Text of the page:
Also, as we often try to remind ourselves, our scriptures are not meant to be treated as history books.

These books are full of truths. Have no doubt. Christ is risen, we are freed to abundant life in the risen Christ already.

Still, being a student of these books isn’t like being a historian of the Korean War, like my uncle was. It is not like being in a classroom and learning the significance of July 4, 1776, August 18, 1920, or June 26, 2015.1

Being a student of these books and the stories within is to be someone seeking to see God right here and now … of learning where we can expect to see God at work and how we spot the unexpected ways and places of that Divine activity.

We read these stories and look for parallels in our own lives, our communities.

I spotted a strong parallel to this story one time, when I preached it at the memorial service for a man who is very important to me. His name is Bill.

I saw a similarity between the Syrophoenician woman and Bill. They both seemed to serve as reminders that we are at times called to question disparity between word and action in our leaders, in our institutions, in ourselves, even in our Holy Man.

The Syrophoenician woman and Bill are examples of what it can look like to be courageous enough to stand a bit apart from the rest of the crowd and call it like you saw it when love for one another and justice becomes narrow and exclusive instead of wide and inclusive.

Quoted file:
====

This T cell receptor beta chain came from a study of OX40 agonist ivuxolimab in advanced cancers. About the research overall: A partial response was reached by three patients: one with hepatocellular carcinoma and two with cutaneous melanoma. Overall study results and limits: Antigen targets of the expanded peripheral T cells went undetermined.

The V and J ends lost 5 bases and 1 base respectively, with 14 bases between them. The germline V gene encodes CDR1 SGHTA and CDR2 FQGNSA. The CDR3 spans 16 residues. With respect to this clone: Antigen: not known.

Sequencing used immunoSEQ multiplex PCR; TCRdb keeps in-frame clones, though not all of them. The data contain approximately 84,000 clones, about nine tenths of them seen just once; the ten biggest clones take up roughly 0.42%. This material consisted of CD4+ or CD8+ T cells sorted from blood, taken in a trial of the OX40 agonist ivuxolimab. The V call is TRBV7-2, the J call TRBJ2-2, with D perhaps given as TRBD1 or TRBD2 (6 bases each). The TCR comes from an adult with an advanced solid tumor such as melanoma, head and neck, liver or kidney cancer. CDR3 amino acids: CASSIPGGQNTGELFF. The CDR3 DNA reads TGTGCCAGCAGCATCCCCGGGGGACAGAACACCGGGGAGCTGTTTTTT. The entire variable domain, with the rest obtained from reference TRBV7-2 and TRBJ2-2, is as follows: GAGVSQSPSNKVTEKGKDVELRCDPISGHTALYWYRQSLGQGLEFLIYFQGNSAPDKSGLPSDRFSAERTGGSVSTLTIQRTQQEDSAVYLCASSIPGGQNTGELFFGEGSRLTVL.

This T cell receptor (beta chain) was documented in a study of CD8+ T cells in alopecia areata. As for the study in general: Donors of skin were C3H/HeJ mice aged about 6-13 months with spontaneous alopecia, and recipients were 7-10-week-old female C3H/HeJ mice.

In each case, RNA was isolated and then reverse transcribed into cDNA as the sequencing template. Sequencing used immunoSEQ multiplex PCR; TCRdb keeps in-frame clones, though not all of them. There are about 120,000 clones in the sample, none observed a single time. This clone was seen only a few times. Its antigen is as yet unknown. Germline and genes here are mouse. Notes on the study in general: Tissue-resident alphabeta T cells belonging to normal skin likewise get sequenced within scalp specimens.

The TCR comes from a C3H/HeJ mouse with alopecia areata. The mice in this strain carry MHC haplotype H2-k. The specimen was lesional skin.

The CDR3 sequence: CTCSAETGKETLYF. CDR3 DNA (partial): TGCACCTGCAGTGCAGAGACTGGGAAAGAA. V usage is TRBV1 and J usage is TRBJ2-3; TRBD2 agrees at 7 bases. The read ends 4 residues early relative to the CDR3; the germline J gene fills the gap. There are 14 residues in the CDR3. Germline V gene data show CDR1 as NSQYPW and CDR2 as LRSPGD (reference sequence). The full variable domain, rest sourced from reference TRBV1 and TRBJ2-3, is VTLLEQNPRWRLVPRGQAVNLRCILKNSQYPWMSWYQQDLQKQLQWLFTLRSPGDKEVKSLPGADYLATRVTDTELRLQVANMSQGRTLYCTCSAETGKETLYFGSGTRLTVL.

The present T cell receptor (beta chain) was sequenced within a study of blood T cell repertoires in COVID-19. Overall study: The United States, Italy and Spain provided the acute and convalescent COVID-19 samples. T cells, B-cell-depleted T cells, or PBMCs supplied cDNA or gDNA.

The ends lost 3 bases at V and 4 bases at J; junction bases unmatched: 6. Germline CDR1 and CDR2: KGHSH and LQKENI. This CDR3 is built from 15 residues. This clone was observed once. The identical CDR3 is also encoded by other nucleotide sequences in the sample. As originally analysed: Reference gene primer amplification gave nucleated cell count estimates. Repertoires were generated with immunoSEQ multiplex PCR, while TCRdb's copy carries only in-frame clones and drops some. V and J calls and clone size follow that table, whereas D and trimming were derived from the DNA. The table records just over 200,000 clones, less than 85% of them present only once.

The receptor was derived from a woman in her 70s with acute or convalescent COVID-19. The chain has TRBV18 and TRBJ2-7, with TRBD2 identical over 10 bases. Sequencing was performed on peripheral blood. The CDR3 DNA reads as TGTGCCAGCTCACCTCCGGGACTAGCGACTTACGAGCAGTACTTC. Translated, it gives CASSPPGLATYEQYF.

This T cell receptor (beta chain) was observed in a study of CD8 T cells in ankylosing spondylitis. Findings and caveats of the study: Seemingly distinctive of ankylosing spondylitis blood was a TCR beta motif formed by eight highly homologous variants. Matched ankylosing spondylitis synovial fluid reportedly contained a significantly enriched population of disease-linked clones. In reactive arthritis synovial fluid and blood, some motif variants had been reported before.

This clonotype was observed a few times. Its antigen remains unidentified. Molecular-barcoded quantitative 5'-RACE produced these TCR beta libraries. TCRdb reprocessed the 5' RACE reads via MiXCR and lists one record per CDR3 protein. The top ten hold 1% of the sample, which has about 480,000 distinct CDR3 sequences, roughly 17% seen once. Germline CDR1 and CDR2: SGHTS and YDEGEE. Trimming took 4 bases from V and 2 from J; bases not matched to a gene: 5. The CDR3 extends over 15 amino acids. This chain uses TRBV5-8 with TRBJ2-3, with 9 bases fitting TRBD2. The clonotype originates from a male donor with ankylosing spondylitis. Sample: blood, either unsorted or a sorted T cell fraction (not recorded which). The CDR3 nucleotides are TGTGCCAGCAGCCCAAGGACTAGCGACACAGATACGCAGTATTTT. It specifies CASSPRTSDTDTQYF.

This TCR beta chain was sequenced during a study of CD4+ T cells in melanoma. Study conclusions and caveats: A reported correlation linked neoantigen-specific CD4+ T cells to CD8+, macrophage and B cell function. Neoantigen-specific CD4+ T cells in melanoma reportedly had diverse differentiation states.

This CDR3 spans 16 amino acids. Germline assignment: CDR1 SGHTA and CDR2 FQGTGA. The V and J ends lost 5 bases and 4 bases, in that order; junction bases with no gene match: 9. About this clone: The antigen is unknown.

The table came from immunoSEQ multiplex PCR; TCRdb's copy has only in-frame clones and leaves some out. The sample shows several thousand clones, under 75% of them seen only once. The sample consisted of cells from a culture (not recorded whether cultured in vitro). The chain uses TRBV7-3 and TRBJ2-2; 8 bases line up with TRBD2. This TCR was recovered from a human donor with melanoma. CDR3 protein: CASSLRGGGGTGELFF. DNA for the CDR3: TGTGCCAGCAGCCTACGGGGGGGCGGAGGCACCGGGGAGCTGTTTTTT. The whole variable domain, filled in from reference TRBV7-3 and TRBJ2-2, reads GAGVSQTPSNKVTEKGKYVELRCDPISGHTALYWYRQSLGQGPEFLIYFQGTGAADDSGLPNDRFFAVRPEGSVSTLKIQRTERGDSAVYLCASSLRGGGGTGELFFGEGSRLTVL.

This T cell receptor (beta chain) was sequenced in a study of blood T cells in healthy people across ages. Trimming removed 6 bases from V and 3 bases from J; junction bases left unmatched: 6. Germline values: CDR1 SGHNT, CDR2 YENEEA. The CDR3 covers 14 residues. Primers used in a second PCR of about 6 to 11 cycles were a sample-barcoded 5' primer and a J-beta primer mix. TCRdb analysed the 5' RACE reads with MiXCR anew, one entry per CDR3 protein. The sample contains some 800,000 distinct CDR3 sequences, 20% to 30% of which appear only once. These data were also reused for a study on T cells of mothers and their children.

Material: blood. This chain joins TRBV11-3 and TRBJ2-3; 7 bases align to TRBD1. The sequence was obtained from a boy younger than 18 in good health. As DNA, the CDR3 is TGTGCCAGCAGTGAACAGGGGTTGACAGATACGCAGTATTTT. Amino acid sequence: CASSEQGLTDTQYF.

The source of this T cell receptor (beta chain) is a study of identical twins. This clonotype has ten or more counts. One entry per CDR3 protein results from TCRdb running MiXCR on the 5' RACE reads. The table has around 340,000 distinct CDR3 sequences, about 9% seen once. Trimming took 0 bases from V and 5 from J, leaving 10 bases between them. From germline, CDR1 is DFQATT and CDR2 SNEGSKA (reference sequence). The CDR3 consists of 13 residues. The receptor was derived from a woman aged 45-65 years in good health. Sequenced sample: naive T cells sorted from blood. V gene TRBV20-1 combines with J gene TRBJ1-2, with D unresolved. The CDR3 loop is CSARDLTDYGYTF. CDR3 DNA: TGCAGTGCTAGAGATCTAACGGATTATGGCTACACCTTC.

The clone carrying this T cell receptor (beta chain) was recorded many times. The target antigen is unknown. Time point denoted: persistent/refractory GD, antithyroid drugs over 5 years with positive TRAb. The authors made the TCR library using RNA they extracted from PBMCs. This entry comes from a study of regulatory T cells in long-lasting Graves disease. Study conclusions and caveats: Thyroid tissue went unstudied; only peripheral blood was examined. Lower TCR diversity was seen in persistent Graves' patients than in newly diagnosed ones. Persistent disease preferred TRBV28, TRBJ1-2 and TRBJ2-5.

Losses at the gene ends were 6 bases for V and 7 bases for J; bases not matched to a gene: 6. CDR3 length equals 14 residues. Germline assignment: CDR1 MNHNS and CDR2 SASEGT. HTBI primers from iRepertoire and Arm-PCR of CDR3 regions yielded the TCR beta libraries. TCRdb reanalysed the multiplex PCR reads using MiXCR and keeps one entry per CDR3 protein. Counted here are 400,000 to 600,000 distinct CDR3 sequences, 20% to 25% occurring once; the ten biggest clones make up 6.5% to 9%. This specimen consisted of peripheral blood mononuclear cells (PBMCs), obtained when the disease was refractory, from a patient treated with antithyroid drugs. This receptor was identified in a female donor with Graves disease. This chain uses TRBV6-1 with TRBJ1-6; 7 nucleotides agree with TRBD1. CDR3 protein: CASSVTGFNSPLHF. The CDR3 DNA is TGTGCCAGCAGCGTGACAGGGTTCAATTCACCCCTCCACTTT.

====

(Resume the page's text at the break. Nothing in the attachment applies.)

And God worked through them both powerfully. Here’s a little about Bill from his 2013 obituary:

“(Bill) served in the U.S. Army, including a tour in Kyoto, Japan, where he worked as a switchboard operator during the occupation following World War II. Bill loved to travel and visited many places on this planet. He was employed by the Department of Labor as a supervisor in employment development. … He took pride in the work he did to help people identify vocations, (and) the education and experience (they) needed to excel. … He was an ardent believer in civil and human rights for all people, even those with whom he vehemently disagreed. He was disgusted with the state of civil discourse in the country for which he was so honored to serve.”